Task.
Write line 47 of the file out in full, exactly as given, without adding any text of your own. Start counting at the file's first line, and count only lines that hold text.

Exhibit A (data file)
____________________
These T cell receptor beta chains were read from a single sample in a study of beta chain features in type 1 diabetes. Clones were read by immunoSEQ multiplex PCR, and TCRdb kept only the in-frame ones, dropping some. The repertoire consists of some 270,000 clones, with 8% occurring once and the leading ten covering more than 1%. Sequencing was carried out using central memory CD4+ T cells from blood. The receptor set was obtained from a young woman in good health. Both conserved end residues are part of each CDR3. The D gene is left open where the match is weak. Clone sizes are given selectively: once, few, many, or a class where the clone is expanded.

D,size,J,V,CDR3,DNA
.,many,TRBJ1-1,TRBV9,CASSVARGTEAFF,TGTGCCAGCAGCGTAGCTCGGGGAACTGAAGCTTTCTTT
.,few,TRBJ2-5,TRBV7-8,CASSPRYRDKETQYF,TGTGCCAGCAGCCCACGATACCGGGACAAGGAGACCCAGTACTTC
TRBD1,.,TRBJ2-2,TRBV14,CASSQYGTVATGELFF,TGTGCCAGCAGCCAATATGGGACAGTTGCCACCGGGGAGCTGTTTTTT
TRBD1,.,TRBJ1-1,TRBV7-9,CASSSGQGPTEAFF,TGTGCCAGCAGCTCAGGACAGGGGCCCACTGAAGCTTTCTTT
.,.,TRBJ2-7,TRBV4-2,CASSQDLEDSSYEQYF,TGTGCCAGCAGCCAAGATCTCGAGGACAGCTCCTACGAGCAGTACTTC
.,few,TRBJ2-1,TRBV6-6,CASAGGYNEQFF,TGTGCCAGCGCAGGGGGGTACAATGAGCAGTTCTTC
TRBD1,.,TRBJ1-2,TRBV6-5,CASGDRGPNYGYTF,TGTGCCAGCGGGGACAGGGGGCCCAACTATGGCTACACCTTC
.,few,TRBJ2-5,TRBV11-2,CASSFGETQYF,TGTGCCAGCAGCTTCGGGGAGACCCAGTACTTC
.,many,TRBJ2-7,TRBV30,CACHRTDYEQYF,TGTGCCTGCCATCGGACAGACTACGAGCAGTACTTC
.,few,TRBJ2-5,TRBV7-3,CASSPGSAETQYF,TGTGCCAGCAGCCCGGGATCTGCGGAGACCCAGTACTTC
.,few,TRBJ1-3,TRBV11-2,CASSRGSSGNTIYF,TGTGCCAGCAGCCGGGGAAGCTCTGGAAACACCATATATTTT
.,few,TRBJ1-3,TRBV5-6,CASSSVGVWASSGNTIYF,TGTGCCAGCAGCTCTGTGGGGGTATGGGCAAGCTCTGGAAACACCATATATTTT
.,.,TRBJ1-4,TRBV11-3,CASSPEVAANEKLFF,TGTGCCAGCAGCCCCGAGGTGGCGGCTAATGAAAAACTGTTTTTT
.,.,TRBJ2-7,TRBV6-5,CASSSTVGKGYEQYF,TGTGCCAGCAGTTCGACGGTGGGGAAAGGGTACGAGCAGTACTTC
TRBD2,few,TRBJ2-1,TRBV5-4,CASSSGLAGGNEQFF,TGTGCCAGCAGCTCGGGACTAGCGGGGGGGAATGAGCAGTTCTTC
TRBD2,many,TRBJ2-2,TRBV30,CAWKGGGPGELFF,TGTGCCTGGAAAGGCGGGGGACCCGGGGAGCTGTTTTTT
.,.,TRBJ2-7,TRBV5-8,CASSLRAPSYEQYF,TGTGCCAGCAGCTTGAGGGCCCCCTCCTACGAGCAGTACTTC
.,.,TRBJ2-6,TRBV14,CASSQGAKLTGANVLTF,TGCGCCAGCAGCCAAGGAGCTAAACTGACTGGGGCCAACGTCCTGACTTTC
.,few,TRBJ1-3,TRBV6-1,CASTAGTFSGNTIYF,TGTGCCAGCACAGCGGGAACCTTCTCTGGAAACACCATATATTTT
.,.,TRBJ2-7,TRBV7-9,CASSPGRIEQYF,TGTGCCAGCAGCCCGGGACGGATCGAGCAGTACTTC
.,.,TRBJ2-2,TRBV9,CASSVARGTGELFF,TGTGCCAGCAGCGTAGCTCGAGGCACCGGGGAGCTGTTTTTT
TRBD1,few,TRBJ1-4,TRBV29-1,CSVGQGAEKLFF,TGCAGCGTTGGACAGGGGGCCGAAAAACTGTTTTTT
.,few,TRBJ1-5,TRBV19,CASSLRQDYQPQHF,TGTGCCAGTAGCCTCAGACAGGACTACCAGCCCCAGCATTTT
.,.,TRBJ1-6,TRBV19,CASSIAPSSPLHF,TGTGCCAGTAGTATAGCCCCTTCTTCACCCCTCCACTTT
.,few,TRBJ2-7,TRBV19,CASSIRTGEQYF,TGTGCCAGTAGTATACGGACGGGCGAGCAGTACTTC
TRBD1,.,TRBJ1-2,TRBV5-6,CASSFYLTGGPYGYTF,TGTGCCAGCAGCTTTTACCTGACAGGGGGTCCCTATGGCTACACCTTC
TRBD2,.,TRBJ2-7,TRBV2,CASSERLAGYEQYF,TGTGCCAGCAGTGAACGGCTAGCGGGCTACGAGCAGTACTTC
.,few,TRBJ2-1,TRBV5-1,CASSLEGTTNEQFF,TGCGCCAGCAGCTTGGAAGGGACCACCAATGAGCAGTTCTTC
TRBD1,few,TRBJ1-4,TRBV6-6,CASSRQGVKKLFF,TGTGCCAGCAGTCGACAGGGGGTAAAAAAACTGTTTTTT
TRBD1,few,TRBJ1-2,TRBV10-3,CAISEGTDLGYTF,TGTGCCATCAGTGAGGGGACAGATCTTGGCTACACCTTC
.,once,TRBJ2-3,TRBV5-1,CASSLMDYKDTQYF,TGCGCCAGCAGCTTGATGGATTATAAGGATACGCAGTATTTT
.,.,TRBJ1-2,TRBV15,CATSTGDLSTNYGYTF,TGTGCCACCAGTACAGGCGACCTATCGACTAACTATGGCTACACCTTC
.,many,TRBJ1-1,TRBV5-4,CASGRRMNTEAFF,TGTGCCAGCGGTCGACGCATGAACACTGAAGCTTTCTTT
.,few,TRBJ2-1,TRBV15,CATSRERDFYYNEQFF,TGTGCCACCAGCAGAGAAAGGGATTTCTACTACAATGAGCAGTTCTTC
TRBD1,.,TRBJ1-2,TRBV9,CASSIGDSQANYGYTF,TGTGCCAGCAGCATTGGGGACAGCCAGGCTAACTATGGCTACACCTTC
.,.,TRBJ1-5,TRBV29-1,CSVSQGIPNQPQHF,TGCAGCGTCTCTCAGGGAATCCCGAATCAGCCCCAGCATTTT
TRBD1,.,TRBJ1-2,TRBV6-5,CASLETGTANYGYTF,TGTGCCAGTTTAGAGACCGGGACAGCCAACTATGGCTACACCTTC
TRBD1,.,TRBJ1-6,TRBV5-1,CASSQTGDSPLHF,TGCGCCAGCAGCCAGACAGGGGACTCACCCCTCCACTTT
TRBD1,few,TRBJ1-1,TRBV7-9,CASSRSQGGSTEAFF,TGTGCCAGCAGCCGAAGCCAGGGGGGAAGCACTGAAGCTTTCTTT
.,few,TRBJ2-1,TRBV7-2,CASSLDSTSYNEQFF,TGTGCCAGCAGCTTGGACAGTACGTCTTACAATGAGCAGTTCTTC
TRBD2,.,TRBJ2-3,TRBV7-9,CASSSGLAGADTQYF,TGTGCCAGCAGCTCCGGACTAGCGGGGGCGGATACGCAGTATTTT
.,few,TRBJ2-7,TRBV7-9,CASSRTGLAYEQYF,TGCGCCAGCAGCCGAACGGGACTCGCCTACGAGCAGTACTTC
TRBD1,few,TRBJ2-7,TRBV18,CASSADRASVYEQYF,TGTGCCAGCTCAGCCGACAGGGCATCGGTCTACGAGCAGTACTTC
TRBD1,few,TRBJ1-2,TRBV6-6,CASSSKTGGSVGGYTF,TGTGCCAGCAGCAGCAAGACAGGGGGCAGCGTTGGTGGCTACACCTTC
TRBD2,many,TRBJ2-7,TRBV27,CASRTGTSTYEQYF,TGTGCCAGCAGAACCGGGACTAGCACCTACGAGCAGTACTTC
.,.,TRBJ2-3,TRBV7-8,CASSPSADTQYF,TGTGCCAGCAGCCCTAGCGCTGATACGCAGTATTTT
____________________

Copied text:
TRBD2,many,TRBJ2-7,TRBV27,CASRTGTSTYEQYF,TGTGCCAGCAGAACCGGGACTAGCACCTACGAGCAGTACTTC